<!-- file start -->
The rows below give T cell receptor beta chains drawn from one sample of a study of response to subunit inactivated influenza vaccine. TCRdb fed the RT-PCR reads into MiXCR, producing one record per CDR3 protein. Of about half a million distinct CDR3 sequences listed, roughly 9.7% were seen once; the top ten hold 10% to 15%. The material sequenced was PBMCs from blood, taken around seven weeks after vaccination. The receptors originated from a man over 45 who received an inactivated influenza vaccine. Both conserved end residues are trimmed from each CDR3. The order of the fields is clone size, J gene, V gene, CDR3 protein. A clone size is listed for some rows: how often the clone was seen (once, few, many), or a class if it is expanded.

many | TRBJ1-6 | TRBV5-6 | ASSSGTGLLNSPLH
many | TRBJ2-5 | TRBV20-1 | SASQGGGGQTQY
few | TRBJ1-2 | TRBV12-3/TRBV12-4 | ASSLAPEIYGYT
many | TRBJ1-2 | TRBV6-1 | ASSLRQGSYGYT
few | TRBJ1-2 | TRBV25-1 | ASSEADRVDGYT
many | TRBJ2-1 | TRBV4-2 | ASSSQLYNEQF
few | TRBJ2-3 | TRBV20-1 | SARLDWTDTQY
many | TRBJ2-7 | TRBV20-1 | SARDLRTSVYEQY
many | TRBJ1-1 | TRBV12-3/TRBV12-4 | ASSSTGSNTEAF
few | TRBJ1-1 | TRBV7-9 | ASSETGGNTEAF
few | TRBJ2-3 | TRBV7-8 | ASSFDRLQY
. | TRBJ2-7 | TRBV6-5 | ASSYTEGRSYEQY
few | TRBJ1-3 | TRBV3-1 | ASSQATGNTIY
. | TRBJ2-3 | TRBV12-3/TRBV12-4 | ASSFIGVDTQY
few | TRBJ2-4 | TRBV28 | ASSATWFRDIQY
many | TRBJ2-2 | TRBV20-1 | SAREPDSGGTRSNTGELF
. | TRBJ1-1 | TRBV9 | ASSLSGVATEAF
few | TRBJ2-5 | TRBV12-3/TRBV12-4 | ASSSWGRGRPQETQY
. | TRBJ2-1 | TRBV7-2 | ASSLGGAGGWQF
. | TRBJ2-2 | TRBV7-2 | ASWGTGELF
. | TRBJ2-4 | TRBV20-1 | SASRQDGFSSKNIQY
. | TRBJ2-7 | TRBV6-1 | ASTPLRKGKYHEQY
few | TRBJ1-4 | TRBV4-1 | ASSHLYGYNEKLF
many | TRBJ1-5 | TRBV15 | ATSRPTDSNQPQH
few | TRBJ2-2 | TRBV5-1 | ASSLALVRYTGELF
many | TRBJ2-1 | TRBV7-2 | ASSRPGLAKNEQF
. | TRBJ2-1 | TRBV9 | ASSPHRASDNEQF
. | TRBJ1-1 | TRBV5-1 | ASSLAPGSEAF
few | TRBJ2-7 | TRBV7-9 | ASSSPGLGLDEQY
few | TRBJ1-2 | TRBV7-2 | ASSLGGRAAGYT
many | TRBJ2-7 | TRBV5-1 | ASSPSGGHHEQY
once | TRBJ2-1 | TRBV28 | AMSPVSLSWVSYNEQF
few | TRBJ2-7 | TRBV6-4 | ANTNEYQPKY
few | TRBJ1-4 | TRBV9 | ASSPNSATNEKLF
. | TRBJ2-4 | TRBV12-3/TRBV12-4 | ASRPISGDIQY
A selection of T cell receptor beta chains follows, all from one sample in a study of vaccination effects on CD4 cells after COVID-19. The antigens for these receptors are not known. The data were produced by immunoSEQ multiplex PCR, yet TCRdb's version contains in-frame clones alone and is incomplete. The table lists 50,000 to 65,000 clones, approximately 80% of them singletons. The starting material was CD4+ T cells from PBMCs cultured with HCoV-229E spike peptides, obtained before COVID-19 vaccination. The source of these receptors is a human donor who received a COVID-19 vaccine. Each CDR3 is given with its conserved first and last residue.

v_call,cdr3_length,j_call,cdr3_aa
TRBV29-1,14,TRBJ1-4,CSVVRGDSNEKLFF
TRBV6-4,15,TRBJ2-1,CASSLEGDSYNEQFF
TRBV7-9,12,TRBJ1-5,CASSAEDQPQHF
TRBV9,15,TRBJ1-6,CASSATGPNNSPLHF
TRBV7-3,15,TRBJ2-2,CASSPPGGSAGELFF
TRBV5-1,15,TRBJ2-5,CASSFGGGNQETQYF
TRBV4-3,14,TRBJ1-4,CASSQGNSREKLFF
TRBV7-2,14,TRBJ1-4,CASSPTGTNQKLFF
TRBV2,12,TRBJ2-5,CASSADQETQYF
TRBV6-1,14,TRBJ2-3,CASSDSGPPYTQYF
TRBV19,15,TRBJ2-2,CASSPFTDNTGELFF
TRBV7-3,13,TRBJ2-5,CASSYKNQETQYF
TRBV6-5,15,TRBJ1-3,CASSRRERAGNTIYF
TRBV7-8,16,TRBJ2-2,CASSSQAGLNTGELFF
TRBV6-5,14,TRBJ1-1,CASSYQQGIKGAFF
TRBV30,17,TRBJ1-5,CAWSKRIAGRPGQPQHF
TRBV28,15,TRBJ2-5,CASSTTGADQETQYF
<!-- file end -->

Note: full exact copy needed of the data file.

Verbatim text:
The rows below give T cell receptor beta chains drawn from one sample of a study of response to subunit inactivated influenza vaccine. TCRdb fed the RT-PCR reads into MiXCR, producing one record per CDR3 protein. Of about half a million distinct CDR3 sequences listed, roughly 9.7% were seen once; the top ten hold 10% to 15%. The material sequenced was PBMCs from blood, taken around seven weeks after vaccination. The receptors originated from a man over 45 who received an inactivated influenza vaccine. Both conserved end residues are trimmed from each CDR3. The order of the fields is clone size, J gene, V gene, CDR3 protein. A clone size is listed for some rows: how often the clone was seen (once, few, many), or a class if it is expanded.

many | TRBJ1-6 | TRBV5-6 | ASSSGTGLLNSPLH
many | TRBJ2-5 | TRBV20-1 | SASQGGGGQTQY
few | TRBJ1-2 | TRBV12-3/TRBV12-4 | ASSLAPEIYGYT
many | TRBJ1-2 | TRBV6-1 | ASSLRQGSYGYT
few | TRBJ1-2 | TRBV25-1 | ASSEADRVDGYT
many | TRBJ2-1 | TRBV4-2 | ASSSQLYNEQF
few | TRBJ2-3 | TRBV20-1 | SARLDWTDTQY
many | TRBJ2-7 | TRBV20-1 | SARDLRTSVYEQY
many | TRBJ1-1 | TRBV12-3/TRBV12-4 | ASSSTGSNTEAF
few | TRBJ1-1 | TRBV7-9 | ASSETGGNTEAF
few | TRBJ2-3 | TRBV7-8 | ASSFDRLQY
. | TRBJ2-7 | TRBV6-5 | ASSYTEGRSYEQY
few | TRBJ1-3 | TRBV3-1 | ASSQATGNTIY
. | TRBJ2-3 | TRBV12-3/TRBV12-4 | ASSFIGVDTQY
few | TRBJ2-4 | TRBV28 | ASSATWFRDIQY
many | TRBJ2-2 | TRBV20-1 | SAREPDSGGTRSNTGELF
. | TRBJ1-1 | TRBV9 | ASSLSGVATEAF
few | TRBJ2-5 | TRBV12-3/TRBV12-4 | ASSSWGRGRPQETQY
. | TRBJ2-1 | TRBV7-2 | ASSLGGAGGWQF
. | TRBJ2-2 | TRBV7-2 | ASWGTGELF
. | TRBJ2-4 | TRBV20-1 | SASRQDGFSSKNIQY
. | TRBJ2-7 | TRBV6-1 | ASTPLRKGKYHEQY
few | TRBJ1-4 | TRBV4-1 | ASSHLYGYNEKLF
many | TRBJ1-5 | TRBV15 | ATSRPTDSNQPQH
few | TRBJ2-2 | TRBV5-1 | ASSLALVRYTGELF
many | TRBJ2-1 | TRBV7-2 | ASSRPGLAKNEQF
. | TRBJ2-1 | TRBV9 | ASSPHRASDNEQF
. | TRBJ1-1 | TRBV5-1 | ASSLAPGSEAF
few | TRBJ2-7 | TRBV7-9 | ASSSPGLGLDEQY
few | TRBJ1-2 | TRBV7-2 | ASSLGGRAAGYT
many | TRBJ2-7 | TRBV5-1 | ASSPSGGHHEQY
once | TRBJ2-1 | TRBV28 | AMSPVSLSWVSYNEQF
few | TRBJ2-7 | TRBV6-4 | ANTNEYQPKY
few | TRBJ1-4 | TRBV9 | ASSPNSATNEKLF
. | TRBJ2-4 | TRBV12-3/TRBV12-4 | ASRPISGDIQY
A selection of T cell receptor beta chains follows, all from one sample in a study of vaccination effects on CD4 cells after COVID-19. The antigens for these receptors are not known. The data were produced by immunoSEQ multiplex PCR, yet TCRdb's version contains in-frame clones alone and is incomplete. The table lists 50,000 to 65,000 clones, approximately 80% of them singletons. The starting material was CD4+ T cells from PBMCs cultured with HCoV-229E spike peptides, obtained before COVID-19 vaccination. The source of these receptors is a human donor who received a COVID-19 vaccine. Each CDR3 is given with its conserved first and last residue.

v_call,cdr3_length,j_call,cdr3_aa
TRBV29-1,14,TRBJ1-4,CSVVRGDSNEKLFF
TRBV6-4,15,TRBJ2-1,CASSLEGDSYNEQFF
TRBV7-9,12,TRBJ1-5,CASSAEDQPQHF
TRBV9,15,TRBJ1-6,CASSATGPNNSPLHF
TRBV7-3,15,TRBJ2-2,CASSPPGGSAGELFF
TRBV5-1,15,TRBJ2-5,CASSFGGGNQETQYF
TRBV4-3,14,TRBJ1-4,CASSQGNSREKLFF
TRBV7-2,14,TRBJ1-4,CASSPTGTNQKLFF
TRBV2,12,TRBJ2-5,CASSADQETQYF
TRBV6-1,14,TRBJ2-3,CASSDSGPPYTQYF
TRBV19,15,TRBJ2-2,CASSPFTDNTGELFF
TRBV7-3,13,TRBJ2-5,CASSYKNQETQYF
TRBV6-5,15,TRBJ1-3,CASSRRERAGNTIYF
TRBV7-8,16,TRBJ2-2,CASSSQAGLNTGELFF
TRBV6-5,14,TRBJ1-1,CASSYQQGIKGAFF
TRBV30,17,TRBJ1-5,CAWSKRIAGRPGQPQHF
TRBV28,15,TRBJ2-5,CASSTTGADQETQYF